Sydney, Australia

You walk into a room filled with low, warm light. A delicious blend of aromas drift through the air as you enter; both anticipation and happy tummy rumbles grow. Laughter and chatter fill your ears. The clatter of busy hands in the background, preparing the feast. Your place is labelled, your name lovingly presented. You have a place. The feast is about to begin. 


PICTURE: Kaboompics/Pexels

In the church, we have recently celebrated Pentecost, an important day in the Christian calendar. Before the life and death of Jesus, this was a traditional Jewish Feast day called the ‘Feast of Weeks’ or The Harvest Feast’, celebrated 50 days after the Passover Festival. Incredibly, Pentecost fell on the 50th day after the resurrection of Jesus. Today, on Pentecost Sunday, we celebrate the birth of the modern church where the Holy Spirit empowered believers with tongues of fire to heal, speak the word boldly, and to be His living, breathing representatives on Earth. 


600g beef chuck steak (3cm pieces)
3 Tbsp plain flour
Salt & pepper
1 brown onion, chopped
400g green beans, cut into 4cm pieces
3 carrots, halved lengthways, sliced
2 garlic cloves, thinly sliced
1 tbsp Harissa (Middle Eastern spice)
400g can crushed tomatoes
1 ½ cups beef stock
1/2 cup raisins or dates
Fresh coriander leaves, to serve
Rice to serve

1. Mix salt and pepper with plain flour, and coat meat in mixture.
2. Heat oil in pan on high and brown the beef evenly in batches, then pop in your slow cooker.
3. Add onions, garlic, and Harissa to pan and cook for 1 minute or until fragrant.
4. Pop carrots, beans, Harissa mixture, crushed tomatoes, beef stock in the slow cooker.
5. Cover and cook on low for 4 hours, then add raisins or dates and 1 cup cold water.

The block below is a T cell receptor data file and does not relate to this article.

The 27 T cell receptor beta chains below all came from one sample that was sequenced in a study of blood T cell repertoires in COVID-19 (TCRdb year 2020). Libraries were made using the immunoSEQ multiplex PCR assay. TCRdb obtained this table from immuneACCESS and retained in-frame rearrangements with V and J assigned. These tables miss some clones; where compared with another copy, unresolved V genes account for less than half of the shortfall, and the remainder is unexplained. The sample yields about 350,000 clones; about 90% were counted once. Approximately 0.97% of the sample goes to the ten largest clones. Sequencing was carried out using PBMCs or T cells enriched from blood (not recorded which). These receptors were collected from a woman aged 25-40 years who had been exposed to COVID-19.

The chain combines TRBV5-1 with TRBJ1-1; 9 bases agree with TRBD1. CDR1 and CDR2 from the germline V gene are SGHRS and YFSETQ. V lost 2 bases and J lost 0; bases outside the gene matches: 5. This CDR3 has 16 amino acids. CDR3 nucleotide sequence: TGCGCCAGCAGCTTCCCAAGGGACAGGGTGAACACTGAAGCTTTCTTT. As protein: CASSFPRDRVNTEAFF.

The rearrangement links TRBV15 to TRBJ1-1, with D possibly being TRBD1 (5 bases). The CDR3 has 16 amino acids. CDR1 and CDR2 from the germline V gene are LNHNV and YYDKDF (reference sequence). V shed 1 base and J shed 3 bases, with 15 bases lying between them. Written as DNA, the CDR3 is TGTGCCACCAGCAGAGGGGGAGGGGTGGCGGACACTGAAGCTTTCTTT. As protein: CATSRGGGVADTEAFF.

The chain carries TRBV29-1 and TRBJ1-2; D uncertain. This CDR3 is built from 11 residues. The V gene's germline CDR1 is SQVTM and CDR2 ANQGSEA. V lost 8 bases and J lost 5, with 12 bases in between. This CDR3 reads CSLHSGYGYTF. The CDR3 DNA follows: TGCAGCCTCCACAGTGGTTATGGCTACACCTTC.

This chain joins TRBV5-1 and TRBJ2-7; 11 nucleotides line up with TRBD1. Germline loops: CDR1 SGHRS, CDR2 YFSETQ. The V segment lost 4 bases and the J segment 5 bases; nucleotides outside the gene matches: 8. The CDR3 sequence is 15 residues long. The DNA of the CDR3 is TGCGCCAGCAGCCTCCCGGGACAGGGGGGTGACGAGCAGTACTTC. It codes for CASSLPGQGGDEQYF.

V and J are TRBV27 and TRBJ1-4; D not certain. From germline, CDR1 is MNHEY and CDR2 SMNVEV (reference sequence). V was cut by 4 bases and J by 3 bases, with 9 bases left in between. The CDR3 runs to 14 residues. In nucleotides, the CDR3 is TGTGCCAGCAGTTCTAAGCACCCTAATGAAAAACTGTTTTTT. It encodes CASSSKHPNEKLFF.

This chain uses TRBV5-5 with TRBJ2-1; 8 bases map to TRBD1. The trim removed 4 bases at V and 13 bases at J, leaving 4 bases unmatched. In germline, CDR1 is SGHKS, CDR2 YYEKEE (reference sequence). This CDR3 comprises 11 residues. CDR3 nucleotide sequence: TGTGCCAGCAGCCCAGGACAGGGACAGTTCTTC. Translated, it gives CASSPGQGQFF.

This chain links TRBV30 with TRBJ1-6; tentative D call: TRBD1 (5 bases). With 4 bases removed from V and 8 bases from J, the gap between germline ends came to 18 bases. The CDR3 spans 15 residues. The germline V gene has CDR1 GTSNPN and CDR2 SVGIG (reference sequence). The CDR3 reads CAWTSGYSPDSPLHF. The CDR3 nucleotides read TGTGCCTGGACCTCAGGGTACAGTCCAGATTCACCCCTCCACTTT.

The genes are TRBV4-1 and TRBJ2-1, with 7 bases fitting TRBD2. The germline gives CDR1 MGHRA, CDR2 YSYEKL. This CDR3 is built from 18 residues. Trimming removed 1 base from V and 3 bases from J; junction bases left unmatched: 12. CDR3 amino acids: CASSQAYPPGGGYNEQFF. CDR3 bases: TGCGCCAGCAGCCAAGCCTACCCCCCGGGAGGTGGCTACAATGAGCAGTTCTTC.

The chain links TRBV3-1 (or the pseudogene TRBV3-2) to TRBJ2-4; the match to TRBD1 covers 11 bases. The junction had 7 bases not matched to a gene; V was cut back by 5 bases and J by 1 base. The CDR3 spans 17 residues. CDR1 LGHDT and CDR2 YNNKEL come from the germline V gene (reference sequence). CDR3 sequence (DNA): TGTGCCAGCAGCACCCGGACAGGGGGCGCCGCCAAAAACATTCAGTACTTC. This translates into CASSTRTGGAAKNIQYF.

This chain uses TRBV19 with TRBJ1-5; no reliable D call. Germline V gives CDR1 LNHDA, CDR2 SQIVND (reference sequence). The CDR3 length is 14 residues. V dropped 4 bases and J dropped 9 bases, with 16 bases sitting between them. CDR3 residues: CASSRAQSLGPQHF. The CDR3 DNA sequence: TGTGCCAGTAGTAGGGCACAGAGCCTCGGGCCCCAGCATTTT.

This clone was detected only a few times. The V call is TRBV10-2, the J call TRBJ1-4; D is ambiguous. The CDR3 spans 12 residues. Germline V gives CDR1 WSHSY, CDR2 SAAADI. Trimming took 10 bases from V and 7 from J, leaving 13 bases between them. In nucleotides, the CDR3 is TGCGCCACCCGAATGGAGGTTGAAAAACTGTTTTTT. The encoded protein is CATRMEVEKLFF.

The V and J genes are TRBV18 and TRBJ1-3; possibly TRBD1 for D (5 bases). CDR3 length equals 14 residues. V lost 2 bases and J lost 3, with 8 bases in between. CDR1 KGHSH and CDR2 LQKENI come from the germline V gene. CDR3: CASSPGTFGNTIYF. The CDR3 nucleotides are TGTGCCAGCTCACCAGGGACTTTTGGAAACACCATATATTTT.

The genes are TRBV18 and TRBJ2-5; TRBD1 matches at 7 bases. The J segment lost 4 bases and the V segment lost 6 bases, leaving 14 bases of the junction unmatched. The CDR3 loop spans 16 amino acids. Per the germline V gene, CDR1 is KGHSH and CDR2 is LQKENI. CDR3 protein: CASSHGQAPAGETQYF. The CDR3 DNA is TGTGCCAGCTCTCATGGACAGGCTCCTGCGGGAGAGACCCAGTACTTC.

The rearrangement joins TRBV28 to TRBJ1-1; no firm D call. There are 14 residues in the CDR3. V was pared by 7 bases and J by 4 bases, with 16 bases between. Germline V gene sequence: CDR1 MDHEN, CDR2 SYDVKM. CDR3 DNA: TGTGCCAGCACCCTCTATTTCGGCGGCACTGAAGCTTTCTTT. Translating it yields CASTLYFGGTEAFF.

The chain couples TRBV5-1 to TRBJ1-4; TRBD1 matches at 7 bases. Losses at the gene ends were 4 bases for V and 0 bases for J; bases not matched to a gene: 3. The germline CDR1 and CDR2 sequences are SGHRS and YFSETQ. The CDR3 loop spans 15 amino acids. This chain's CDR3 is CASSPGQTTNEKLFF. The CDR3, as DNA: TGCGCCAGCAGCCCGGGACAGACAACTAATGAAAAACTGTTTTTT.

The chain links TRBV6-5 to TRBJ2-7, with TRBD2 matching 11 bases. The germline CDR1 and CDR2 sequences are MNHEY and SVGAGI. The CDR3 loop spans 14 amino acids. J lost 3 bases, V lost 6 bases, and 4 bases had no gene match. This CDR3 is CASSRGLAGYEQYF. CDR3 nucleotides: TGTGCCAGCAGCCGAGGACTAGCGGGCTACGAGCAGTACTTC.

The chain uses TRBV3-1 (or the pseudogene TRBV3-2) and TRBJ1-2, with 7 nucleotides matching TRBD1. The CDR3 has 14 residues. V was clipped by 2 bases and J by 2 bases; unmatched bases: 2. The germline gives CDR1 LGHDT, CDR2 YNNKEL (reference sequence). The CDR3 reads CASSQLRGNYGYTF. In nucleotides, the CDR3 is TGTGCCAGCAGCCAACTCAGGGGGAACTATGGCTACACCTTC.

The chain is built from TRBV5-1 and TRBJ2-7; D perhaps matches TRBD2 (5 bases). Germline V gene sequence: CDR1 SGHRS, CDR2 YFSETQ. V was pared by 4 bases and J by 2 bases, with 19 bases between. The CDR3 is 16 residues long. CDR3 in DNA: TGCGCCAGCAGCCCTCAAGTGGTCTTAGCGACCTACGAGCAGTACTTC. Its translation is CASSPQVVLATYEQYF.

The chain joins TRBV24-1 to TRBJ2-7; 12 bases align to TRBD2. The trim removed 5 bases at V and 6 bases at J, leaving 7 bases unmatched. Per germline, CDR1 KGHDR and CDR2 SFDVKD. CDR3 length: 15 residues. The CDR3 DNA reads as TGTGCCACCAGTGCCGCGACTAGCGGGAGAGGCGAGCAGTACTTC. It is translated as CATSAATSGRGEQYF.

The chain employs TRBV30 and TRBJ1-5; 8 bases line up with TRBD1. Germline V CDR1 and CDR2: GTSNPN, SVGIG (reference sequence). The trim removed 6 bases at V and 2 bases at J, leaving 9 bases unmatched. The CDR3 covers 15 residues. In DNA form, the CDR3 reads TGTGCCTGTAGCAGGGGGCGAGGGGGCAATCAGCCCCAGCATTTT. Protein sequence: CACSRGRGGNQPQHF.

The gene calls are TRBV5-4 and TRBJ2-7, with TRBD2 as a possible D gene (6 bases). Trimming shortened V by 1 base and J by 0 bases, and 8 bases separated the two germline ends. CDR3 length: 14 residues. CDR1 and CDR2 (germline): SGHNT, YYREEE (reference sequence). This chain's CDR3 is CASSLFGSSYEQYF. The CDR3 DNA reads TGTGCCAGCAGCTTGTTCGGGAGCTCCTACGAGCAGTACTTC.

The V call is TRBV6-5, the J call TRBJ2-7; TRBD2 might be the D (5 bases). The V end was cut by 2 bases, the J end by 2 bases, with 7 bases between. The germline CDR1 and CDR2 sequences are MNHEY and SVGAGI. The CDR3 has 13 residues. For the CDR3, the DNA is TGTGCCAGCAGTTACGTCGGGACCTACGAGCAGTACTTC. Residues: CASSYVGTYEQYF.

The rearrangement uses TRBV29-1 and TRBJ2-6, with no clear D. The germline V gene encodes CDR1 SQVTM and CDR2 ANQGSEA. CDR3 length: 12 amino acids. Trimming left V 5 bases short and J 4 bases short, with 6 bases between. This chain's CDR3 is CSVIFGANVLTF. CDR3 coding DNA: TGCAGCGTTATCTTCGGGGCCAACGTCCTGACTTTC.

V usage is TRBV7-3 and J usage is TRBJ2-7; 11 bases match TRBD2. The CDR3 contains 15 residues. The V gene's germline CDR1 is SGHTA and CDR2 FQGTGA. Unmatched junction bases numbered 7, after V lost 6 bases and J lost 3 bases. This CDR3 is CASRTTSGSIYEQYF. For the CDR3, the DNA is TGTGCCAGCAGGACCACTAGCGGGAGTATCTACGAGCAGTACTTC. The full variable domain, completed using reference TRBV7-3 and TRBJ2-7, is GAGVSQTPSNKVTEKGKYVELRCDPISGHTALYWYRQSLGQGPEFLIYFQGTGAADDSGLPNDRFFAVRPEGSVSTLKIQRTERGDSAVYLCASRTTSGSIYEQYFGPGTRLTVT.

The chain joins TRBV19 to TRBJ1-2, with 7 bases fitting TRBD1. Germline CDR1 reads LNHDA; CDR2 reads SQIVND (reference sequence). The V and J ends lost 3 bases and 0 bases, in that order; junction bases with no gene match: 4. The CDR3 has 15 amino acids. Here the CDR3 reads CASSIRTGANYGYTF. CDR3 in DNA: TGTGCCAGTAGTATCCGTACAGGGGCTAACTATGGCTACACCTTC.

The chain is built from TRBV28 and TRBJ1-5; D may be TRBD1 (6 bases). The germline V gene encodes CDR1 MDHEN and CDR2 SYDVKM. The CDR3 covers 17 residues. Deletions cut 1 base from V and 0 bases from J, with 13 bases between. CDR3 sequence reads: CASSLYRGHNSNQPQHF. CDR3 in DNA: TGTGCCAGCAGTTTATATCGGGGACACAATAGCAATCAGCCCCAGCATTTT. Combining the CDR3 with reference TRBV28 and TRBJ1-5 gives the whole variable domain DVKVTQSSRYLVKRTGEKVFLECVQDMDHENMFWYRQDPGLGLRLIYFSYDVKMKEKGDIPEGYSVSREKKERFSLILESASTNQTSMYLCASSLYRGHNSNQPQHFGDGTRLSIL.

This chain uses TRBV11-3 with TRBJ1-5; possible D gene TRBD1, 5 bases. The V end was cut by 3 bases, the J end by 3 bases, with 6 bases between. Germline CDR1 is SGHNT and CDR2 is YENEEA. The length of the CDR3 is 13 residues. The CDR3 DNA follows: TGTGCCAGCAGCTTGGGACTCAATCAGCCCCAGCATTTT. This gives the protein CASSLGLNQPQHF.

6. Cover again and cook on low for 2 hours.
7. Serve with rice, fresh coriander leaves, and loads of feast-worthing side dishes, wine, soft drink and/or juice!

This wildly dramatic and critical moment is traditionally marked with a feast, but in the West, we rarely celebrate this day at all, except in our Sunday services. At least, not to the same extent as Christmas, Easter, and, to a lesser degree, Passover, all which include masses amounts of food and times of reverence and reflection. As people, we love to feast. Think of weddings, birthday celebrations, and Christmas day. Our stomachs full past what actually feels comfortable, but the joy associated with this sensation and sense of belonging, makes it all worthwhile.

Throughout the Bible, feasts were more than an opportunity to bloat our stomachs. They were an important part of everyday life, celebrating significant occasions as they happened and remembering holy moments from the past. From Abraham feasting to mark Isaac’s weaning (let’s bring that back!) to the Wedding Supper of the Lamb, celebrating Jesus’ return in Revelation, banquets and feasting are in our spiritual DNA. 

It’s a beautiful thing! I love the imagery of David’s Psalm 23:5, “You prepare a table for me in the presence of my enemies”. This image reflects a generous God offering a feast as a loving gesture, an act of unconditional devotion, provision, and honour. For us, it’s also a communal way to remember the past, to take a moment, and to celebrate as the body of Christ. Wouldn’t this be a beautiful way to reconnect, to take time, and really get to know who that person is sitting next to us in church?

The early church was literally built on regularly sharing a meal together. This was God’s design. It was less about religious serivces and more about community. Have we lost the art and the point of feasting together? 

Apart from traditional feasting days, we now celebrate in a rather different way. Grazing tables, platters have become incredibly popular. Not as heavy to stomach, these offerings create a sense of community, while looking rather pretty. But today, because it’s winter here in Australia, I’m providing a comforting, slow-cooked, inexpensive meal you can whip up and let those flavours develop over time.

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The key to modern feasting has to be easy and tasty! Don’t be afraid to ask your guests to bring a plate...people love feeling like they’re contributing. Community is built by all members joining in on the feast. Bringing something they love to the table will increase their feeling of belonging at the table. 

We need to be opening our doors and embracing God’s original plan for church, which is true community built with generous feasts and hospitality. Importantly, don’t simply focus on your faith community but open your doors to those in your suburb or town and welcome them into the fold with some mighty fine, stomach-filling, heart-warming offerings.